"Well honey, let's get you out of that coat," Grandma said starting to unzip the coat. "I want to get a proper look at my little girl."
Grandma took off the coat and stood Stephanie up in front of her. With a spin, Stephanie stood in front of Grandma with a big smile on her face. She tried to curtsy, which got some big smiles from the women in the room.
"Oh Mary, she is so beautiful. You need to give her a few lessons in how to curtsey though," Grandma said with a chuckle. "But if I recall correctly, you didn't master that till you were twelve."
"Hi Mom," Aunt Jennifer said coming over and giving her mom a hug and kiss. "This is a nice surprise. Is Dad here too?"
"No, he had to stay home. I was needed here though," Grandma said staring over at Mary.
"How long are you staying Grandma," Stephanie asked?
"At least a week Honey, maybe longer if I am still needed," Grandma again turned to stare at Mary.
"Stay as long as you want," Dad said. "You know you are always welcome here. We have the guest room for you to stay in."
"Thank You James," Grandma replied. "I think for now we should go into the living room. There are some things in there for Stephanie."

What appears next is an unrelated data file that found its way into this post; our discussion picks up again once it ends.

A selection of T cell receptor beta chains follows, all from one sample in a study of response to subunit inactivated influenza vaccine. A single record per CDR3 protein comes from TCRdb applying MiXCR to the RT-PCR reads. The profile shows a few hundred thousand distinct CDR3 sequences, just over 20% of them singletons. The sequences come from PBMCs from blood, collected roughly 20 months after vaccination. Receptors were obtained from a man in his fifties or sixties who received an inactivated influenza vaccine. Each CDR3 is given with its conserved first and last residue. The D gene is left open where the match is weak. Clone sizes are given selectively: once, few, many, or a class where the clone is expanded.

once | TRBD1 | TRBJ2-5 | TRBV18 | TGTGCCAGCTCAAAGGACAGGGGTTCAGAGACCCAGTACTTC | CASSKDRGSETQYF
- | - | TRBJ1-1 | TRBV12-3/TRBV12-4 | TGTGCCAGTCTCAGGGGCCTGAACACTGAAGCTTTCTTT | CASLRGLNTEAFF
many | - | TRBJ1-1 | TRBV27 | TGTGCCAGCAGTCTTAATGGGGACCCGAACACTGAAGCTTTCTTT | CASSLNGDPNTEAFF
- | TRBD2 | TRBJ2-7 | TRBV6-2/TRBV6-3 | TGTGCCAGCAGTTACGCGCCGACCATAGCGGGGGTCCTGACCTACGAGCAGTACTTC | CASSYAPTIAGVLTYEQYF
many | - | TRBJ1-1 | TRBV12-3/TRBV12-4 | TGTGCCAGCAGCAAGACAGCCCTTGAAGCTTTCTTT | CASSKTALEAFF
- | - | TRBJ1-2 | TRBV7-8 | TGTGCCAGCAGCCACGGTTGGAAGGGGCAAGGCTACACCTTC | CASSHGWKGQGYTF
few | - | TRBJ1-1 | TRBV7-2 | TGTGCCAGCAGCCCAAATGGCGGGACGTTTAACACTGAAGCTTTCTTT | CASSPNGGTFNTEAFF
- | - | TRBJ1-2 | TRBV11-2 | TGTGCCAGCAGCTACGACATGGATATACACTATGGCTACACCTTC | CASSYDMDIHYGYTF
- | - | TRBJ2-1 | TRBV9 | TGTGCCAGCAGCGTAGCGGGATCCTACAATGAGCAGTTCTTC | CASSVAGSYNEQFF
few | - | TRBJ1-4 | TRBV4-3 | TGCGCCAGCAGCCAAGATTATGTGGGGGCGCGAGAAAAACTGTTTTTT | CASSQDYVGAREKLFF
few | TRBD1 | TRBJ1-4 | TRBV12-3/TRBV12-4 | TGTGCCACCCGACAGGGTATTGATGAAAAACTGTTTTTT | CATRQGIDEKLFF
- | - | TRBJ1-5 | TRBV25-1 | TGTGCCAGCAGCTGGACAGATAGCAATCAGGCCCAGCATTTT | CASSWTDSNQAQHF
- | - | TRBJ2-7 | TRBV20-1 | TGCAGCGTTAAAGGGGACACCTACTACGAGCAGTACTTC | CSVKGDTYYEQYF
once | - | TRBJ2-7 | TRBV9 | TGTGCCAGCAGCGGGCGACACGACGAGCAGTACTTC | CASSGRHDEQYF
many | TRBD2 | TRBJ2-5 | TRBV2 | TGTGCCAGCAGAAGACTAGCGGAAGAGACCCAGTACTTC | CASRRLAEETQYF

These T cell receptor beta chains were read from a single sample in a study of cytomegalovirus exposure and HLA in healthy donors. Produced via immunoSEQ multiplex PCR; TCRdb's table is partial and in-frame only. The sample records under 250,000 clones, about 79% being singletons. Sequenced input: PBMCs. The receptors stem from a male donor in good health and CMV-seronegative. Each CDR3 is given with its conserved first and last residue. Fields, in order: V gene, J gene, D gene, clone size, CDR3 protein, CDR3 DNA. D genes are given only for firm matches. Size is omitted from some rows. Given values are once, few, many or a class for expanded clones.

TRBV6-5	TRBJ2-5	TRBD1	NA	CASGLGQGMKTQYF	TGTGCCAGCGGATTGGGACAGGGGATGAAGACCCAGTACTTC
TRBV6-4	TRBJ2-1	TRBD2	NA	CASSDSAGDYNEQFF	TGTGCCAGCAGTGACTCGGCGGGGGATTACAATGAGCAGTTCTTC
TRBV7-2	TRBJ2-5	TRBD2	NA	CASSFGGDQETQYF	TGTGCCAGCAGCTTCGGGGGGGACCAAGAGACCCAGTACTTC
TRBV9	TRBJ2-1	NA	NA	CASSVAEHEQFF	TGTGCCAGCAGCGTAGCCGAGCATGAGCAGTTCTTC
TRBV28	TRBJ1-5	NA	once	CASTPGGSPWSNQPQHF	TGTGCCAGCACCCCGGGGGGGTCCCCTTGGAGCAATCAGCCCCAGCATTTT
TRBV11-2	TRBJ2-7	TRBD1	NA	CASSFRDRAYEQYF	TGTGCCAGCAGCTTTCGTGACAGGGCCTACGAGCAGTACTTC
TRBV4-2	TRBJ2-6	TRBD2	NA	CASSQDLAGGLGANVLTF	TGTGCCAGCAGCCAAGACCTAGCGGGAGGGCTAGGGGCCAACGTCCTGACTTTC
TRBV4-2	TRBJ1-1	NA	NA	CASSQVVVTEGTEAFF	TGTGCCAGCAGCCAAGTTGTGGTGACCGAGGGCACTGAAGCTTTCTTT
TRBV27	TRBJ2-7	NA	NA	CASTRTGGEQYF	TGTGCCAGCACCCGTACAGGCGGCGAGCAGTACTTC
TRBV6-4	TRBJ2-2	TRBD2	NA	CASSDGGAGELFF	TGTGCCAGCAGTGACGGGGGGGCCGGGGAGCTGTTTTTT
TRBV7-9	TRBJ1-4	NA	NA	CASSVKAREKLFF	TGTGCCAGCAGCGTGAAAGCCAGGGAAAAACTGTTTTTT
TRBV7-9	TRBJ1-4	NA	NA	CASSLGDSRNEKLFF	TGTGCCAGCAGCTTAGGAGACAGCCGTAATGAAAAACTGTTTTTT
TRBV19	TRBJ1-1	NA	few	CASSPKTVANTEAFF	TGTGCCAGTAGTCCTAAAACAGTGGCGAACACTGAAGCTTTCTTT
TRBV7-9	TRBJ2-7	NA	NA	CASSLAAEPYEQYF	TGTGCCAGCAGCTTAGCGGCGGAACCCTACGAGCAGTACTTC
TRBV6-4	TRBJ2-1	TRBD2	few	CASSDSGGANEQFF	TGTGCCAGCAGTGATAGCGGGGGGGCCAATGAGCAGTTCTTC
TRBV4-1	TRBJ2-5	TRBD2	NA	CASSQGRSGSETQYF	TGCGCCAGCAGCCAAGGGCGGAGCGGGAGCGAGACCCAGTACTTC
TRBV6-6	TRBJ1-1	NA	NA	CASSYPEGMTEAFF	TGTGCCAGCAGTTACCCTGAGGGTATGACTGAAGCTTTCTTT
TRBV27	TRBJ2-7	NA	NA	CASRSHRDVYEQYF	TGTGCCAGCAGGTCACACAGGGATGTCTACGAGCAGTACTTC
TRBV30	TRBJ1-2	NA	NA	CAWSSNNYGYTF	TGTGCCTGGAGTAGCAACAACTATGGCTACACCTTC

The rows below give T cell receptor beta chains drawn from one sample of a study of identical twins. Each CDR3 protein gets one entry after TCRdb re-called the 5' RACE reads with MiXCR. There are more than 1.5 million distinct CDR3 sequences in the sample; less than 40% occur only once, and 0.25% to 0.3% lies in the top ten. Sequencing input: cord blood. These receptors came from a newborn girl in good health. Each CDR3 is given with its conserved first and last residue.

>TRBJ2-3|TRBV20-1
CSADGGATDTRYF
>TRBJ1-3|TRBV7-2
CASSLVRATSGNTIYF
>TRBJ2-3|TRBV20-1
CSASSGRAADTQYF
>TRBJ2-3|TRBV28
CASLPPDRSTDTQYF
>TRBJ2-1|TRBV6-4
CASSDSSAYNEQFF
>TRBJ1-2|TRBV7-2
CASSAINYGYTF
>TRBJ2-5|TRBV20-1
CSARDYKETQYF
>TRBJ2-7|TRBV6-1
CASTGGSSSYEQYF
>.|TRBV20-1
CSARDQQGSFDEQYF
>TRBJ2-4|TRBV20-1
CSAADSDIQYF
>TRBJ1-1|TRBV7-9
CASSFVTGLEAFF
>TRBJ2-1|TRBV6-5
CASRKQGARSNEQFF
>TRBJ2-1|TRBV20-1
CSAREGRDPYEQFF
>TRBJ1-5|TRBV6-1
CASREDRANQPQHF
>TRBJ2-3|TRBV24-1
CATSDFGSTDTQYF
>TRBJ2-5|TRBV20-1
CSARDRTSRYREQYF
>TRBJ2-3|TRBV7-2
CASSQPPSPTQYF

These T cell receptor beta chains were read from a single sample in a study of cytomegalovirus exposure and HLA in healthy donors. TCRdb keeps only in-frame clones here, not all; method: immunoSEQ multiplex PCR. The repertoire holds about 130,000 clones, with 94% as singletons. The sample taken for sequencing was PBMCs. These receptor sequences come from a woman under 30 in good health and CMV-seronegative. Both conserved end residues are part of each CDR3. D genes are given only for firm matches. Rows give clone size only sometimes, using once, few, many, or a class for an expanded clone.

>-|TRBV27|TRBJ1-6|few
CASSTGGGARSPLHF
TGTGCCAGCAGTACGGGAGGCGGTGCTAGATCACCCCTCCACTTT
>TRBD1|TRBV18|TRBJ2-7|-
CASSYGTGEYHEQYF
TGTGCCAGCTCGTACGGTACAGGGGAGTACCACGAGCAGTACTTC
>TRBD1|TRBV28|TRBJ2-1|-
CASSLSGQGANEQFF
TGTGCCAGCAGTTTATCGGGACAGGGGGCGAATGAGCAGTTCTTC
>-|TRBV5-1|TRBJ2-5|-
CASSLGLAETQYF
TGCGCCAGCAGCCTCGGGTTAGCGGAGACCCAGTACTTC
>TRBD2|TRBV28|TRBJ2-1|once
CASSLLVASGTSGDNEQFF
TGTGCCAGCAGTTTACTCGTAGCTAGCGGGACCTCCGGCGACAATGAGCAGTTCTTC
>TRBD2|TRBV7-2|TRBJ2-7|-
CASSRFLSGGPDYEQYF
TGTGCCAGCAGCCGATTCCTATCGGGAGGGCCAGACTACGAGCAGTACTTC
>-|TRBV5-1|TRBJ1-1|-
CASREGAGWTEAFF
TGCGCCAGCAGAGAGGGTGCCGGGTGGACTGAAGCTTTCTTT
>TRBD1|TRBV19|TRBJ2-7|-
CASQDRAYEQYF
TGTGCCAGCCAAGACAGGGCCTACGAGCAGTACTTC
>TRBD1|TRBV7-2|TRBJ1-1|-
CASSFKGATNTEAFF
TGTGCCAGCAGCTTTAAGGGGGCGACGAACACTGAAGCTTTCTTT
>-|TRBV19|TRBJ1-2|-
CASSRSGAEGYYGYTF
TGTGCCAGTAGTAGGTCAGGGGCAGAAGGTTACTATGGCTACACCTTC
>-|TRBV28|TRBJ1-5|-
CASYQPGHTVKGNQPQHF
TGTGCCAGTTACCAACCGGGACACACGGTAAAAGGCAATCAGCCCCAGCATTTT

"Presents?" Stephanie lit up.
"Yes Dar . . . Stephanie," Mom said. "Two from me, and one from Grandma."
Stephanie grabbed Grandma's hand and walked with her into the living room. Sitting on the coffee table were three presents, three different sizes. The big and medium sized boxes were wrapped in pink Disney Princess wrapping paper and the small one was wrapped in Hello Kitty wrapping paper. Stephanie immediately went to the big present.
"Can I open them," Stephanie pleaded?
"If you are a little girl named Stephanie, then you can open them," Grandma said with a smile as she sat down on the couch.
Stephanie opened the first present to reveal a porcelain doll dressed in a ballerina outfit.
"She's so pretty," Stephanie took the doll out of the box and danced around the room with it. Well sort of danced, as the pain in her side impeded some of her movements.
"Do you like it," Mom asked?
"Oh yes Mommy, yes!" Stephanie put the doll down on the table and made it do a spin.
"China dolls are very special Stephanie," Mom explained. "They are fragile and break easily, so you have to be very gentle with them."
"Your mom should know Stephanie," Aunt Jennifer interjected. "She broke my China Doll when we were kids."
Mary blushed, "Yeah well, I am sure Stephanie will be much more careful with her doll."
"Oh, Yes," Stephanie said still looking over her doll.
Mom got a doll stander out of the box and helped Stephanie put the Porcelain doll into it. Afterwards, Stephanie's attention shifted to the medium sized box. Inside was a pink leotard and tutu.
"I will call on Monday to see about you getting ballet lessons," Mom said looking at Grandma instead of Stephanie.
Grandma nodded but didn't say a word. Stephanie was holding the outfit up and feeling the fabric.